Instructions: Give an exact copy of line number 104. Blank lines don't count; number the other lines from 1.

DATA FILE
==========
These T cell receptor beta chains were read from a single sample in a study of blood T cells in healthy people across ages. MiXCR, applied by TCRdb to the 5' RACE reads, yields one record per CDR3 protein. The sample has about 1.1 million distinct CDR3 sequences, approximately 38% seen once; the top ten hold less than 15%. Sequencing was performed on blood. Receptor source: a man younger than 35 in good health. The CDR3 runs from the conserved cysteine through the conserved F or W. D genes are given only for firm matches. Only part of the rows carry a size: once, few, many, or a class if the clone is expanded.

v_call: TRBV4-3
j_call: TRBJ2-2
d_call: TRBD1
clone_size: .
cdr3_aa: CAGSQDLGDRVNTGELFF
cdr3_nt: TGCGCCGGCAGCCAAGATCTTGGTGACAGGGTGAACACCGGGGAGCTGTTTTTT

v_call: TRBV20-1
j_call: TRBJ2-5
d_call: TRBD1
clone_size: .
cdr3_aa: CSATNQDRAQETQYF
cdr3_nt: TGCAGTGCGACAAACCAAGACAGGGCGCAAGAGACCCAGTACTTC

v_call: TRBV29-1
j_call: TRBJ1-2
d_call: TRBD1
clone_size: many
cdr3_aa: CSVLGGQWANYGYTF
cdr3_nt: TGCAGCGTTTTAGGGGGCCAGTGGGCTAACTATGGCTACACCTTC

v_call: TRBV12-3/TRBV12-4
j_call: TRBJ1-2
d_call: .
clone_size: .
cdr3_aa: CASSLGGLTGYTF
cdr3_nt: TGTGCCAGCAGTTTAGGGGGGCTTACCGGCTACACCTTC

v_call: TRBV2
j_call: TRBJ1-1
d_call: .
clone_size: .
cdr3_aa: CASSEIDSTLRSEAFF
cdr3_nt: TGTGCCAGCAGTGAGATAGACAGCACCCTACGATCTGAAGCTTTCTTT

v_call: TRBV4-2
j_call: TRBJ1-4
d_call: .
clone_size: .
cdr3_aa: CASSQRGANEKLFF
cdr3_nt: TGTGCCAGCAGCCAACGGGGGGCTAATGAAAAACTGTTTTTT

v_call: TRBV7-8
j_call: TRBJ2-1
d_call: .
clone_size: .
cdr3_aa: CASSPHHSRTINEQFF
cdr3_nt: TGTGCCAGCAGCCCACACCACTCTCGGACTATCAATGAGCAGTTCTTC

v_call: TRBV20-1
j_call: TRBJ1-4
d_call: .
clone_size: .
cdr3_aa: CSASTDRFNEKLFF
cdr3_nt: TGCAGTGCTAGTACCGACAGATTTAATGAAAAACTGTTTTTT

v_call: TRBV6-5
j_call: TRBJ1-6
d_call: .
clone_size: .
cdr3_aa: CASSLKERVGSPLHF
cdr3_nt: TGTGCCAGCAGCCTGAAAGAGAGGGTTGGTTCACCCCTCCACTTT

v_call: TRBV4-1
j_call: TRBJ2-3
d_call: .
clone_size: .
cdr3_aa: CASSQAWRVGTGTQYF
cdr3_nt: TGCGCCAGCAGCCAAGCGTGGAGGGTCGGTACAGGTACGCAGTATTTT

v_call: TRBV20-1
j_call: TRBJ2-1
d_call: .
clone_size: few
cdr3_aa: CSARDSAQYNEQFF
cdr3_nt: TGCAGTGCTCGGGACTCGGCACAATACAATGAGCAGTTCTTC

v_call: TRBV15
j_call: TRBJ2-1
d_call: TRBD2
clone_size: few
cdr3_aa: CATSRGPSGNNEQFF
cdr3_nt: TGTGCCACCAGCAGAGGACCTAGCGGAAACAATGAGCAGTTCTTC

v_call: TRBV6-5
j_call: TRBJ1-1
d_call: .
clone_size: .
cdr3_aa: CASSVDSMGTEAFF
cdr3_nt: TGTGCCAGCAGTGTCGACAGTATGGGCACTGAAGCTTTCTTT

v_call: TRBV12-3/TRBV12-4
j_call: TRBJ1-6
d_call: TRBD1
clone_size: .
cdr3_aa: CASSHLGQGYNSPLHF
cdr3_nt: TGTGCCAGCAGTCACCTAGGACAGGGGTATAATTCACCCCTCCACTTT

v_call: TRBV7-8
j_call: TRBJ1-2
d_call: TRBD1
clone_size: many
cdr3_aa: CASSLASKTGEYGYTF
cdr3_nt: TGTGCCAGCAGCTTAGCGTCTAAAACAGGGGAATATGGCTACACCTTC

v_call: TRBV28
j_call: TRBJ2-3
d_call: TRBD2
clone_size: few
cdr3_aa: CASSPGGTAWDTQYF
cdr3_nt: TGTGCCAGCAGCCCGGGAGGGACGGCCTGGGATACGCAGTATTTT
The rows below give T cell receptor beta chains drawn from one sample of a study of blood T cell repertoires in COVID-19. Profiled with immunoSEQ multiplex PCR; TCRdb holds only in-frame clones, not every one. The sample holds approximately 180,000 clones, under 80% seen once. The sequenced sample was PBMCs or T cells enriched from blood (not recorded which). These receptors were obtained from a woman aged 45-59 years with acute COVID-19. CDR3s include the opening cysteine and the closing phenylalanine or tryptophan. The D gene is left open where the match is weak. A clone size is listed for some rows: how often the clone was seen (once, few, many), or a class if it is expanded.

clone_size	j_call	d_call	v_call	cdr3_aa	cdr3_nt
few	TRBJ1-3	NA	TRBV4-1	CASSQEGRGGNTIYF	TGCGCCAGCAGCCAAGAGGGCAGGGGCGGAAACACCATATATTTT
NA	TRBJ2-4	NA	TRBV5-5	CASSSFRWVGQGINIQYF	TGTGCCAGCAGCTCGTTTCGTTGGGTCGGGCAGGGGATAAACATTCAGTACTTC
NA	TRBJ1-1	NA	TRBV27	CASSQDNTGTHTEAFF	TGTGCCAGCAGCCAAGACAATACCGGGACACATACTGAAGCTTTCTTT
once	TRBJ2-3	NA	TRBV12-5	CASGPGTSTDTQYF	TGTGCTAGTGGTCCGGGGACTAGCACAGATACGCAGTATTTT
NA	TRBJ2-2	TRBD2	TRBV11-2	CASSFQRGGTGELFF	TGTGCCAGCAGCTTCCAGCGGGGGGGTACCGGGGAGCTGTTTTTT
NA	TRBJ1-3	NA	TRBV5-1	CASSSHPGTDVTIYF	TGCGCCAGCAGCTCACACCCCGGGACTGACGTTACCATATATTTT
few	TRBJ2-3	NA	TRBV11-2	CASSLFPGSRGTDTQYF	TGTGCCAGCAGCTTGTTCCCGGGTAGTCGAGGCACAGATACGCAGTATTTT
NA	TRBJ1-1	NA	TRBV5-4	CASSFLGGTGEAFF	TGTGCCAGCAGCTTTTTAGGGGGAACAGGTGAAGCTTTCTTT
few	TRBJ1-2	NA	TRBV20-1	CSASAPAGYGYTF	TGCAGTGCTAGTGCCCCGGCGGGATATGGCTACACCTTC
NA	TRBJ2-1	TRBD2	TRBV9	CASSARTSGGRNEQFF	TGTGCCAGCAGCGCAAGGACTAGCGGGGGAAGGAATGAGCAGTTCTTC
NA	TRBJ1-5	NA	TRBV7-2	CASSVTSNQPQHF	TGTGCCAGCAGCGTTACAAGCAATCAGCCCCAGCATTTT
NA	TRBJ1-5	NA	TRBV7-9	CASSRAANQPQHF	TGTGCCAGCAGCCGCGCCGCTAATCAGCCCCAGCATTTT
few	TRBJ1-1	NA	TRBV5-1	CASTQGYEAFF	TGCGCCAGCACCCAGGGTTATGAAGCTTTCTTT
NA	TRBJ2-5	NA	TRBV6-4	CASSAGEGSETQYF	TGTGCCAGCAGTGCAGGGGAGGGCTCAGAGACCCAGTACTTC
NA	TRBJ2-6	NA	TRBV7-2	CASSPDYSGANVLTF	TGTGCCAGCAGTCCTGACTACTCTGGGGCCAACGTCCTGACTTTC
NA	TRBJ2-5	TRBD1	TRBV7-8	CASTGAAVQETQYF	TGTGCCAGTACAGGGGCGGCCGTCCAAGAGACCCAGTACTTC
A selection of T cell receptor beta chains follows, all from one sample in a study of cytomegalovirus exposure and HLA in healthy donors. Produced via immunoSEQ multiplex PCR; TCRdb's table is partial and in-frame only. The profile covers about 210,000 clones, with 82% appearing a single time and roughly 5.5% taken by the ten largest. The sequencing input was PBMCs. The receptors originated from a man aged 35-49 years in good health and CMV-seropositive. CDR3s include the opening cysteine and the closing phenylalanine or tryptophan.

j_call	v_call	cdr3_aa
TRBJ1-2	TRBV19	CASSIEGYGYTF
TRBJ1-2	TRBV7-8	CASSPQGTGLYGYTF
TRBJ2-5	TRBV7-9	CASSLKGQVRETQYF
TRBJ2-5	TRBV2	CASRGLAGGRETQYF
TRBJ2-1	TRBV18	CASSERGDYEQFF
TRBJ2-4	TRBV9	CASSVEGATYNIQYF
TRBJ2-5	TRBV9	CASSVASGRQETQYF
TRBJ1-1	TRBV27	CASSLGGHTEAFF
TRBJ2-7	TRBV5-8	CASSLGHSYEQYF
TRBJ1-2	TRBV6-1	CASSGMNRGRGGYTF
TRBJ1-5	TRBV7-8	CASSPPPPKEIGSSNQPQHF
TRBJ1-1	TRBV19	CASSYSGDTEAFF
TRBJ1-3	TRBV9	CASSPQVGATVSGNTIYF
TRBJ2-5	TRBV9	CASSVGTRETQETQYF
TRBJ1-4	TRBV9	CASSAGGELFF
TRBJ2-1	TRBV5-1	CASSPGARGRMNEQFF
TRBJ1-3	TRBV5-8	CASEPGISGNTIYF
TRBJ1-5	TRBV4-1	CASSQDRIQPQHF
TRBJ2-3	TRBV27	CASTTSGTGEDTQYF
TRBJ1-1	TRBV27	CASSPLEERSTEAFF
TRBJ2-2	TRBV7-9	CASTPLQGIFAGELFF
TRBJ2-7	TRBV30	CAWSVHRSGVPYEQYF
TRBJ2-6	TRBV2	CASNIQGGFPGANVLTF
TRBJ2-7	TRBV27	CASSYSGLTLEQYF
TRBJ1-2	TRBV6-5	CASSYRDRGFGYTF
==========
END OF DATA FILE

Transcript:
NA	TRBJ2-2	TRBD2	TRBV11-2	CASSFQRGGTGELFF	TGTGCCAGCAGCTTCCAGCGGGGGGGTACCGGGGAGCTGTTTTTT